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Old and Damaged Photo Restored Before Your Eyes in This Time-Lapse

By Hanssie on July 8th 2015

photo-restoration

My parents have boxes and boxes of old photos in a storage unit, secured in the pages of those old sticky page photo albums (which I read somewhere will eat through the photos eventually. I never remember this until I can’t do anything about it). I also have a storage unit with boxes of CD’s holding years of photographs of my daughter, which one day may end up having to be digitally restored; who knows where technology will take us). I often wonder if I should do something with those photographs, the story of our lives, my family’s heritage and then I figured maybe an easier way is just to get those Facebook printed books and have at least the last 6 years of my life documented. The entire process just seems like a lot of effort to me, as in two generations, all that will be remembered of me will most likely be some old photos.

[REWIND: NEW LIFE GIVEN TO PHOTOS OF JFK DAMAGED ON 9/11]

But who knows, perhaps someday, someone out there will make a time-lapse of an old photograph of mine and restore it for the world to see – such as the very cool time-lapse below created by Joaquin Villaverde. The clip shows 1.5 hours of Photoshop retouching and restoration done on an old photograph. Before our very eyes, the cracked and discolored image is cleaned up and colorized in three minutes. It’s quite amazing actually.

Watch Old Damaged Photo RESTORATION & COLORIZATION – [TIMELAPSE]


[Via Digital Rev]

About

Hanssie is a Southern California-based writer and sometimes portrait and wedding photographer. In her free time, she homeschools, works out, rescues dogs and works in marketing for SLR Lounge. She also blogs about her adventures and about fitness when she’s not sick of writing so much. Check out her work and her blog at www.hanssie.com. Follow her on Instagram

Q&A Discussions

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  1. Bud Johnson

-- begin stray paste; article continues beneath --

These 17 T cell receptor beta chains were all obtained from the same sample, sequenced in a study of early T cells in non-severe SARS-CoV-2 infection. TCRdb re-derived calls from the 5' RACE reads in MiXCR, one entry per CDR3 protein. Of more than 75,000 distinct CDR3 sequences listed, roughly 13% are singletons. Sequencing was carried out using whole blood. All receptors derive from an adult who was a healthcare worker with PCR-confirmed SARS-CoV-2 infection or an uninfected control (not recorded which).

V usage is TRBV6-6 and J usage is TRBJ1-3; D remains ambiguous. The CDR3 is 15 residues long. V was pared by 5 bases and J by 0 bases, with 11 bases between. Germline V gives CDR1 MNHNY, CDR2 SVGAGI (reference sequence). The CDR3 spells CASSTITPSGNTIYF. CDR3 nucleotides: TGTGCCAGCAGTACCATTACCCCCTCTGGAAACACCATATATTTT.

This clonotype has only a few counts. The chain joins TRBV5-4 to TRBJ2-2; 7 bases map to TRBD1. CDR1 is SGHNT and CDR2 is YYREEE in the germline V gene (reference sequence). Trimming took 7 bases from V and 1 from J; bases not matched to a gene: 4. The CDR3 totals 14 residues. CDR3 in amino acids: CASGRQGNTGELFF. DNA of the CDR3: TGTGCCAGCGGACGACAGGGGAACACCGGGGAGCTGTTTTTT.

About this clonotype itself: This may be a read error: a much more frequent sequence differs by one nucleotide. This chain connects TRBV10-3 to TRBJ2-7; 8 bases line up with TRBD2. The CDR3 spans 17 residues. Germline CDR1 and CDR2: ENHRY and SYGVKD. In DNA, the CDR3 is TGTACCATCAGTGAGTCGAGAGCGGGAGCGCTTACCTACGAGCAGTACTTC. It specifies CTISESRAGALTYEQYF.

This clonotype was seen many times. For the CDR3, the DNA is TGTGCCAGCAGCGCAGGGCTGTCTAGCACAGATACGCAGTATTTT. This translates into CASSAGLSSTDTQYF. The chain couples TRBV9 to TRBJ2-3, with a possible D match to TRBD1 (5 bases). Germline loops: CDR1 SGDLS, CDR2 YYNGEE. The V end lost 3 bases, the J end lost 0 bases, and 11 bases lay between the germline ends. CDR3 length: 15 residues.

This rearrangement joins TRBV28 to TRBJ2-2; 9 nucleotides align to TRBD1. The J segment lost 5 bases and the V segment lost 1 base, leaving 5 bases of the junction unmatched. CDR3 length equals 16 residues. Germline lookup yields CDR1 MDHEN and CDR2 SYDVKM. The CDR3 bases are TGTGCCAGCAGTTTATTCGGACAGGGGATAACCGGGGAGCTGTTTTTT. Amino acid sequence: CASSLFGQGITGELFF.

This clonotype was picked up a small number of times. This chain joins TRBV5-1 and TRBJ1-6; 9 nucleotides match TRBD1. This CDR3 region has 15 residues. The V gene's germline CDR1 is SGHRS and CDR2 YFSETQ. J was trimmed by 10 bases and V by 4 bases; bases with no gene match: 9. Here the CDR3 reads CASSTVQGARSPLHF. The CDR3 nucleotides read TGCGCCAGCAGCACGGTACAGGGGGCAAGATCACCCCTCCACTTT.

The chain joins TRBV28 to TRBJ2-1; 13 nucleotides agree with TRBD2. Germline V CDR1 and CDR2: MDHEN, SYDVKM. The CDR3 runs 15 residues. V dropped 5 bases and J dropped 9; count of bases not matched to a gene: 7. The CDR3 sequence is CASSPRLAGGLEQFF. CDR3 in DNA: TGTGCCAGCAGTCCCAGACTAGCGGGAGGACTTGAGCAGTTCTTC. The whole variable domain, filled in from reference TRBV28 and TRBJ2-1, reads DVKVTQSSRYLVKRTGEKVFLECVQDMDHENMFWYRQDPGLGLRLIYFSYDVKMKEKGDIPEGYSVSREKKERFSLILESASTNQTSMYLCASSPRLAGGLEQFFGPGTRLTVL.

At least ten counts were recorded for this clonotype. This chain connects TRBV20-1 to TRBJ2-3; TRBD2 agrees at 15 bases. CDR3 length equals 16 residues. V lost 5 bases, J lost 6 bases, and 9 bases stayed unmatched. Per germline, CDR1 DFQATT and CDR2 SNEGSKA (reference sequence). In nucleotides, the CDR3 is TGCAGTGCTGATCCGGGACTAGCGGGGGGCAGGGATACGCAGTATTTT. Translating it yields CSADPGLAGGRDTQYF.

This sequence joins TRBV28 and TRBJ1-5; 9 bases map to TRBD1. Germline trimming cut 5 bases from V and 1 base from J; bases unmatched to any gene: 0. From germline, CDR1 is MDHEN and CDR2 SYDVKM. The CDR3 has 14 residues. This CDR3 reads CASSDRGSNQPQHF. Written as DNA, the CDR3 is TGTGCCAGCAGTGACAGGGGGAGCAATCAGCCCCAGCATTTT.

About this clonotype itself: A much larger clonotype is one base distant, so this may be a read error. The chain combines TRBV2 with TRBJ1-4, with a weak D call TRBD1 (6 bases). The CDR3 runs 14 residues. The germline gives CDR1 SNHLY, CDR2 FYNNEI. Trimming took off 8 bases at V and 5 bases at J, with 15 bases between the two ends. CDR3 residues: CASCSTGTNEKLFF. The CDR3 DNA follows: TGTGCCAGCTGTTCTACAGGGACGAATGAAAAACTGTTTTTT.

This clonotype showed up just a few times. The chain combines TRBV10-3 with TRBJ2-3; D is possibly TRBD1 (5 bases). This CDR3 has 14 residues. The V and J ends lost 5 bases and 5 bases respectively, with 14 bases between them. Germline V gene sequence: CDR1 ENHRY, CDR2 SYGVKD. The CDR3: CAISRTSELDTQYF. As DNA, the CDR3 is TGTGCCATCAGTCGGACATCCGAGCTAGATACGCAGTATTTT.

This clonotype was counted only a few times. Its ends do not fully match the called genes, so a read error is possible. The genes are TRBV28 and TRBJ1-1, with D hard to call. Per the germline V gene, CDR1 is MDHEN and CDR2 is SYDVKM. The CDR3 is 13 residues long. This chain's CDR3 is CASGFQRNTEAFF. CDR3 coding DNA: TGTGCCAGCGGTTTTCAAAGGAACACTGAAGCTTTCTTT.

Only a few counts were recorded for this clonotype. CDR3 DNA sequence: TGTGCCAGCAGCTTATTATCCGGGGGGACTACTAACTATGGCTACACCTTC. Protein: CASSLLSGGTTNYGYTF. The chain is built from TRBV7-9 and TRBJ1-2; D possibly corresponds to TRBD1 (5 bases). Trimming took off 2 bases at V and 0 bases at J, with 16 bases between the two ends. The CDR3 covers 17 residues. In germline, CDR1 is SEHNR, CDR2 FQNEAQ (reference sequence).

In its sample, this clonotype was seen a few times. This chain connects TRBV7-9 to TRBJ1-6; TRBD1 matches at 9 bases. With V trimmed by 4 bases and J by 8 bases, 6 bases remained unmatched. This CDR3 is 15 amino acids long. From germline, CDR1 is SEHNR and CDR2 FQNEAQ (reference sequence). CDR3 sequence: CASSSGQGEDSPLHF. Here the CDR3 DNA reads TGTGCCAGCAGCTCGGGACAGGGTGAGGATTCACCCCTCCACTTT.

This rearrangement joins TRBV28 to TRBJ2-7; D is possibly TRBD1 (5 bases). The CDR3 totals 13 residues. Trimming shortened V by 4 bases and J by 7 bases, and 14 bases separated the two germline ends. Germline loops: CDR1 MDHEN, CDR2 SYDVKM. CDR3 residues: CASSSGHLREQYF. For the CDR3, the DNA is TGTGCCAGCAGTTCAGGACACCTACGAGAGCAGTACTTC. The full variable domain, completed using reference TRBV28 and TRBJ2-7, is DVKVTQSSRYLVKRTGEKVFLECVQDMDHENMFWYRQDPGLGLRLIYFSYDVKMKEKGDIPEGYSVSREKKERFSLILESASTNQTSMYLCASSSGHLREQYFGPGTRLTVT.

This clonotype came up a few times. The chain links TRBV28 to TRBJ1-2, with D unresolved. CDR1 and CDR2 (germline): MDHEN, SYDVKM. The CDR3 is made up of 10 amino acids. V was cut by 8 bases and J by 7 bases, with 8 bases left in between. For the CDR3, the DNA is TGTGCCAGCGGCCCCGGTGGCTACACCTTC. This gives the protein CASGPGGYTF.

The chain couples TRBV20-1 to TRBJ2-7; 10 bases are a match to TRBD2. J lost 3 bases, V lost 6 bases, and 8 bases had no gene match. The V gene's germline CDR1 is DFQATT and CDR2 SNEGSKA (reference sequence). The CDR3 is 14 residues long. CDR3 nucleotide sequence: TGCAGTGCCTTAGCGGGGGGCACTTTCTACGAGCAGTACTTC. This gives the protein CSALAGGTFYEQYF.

when these are done right, they’re incredible. very cool!

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  2. Ralph Hightower

    Yup, even digital photographs have to be considered.
    I also have a storage unit with boxes of CD’s holding years of photographs of my daughter, which one day may end up having to be digitally restored; who knows where technology will take us).

    I am not a technology futurist, but I have worked in the computer technology industry from the mid 1970’s, so I have experienced this seachange of innovation in computers, storage media, operating systems and applications. I was interested in photography in high school and used my parents’ Polaroid Land Camera; I bought my first SLR camera in 1980, which I still use and there’s been similar shift from film to digital.

    Chemistry doesn’t change. Sure digital is made of ones and zeros, but there’s no guarantee that file formats, processor chips, or storage media will remain the same. One can’t look at a CD or DVD and say “Yes, that’s my vacation trip to Yellowstone”, whereas with film, even color negative, one can see what the photo is.

    I haven’t worked out a solution for keeping my images from my DSLR current for the next technology innovation.

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  3. Dave Haynie

    I’ve done a few of those, other than the colorization part. I have a roll of photos my Grandfather took in WWI, and I’ve done a few restorations. Many more to go. And it’s not a short process. I may have a few new Photoshop tricks to learn, too… having upgraded to CC recently, there’s probably something there I need to know about next time.

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  4. Jimmy Arcade

    That is very impressive! Makes me realize how little I know about Photoshop. I’ve got a steep learning curve, but I’m anxious to continue growing in my post-processing skills.

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  5. Peter McWade

    The amazing power of photoshop. What a skill to learn. Restoration of old photos.

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  6. Nick Viton

    Mad skillz!

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  7. robert garfinkle

    beautiful

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  8. Timothy Going

    Wow. That is amazing. Photorestoration could be a big business for someone skilled enough and patient enough to do it.

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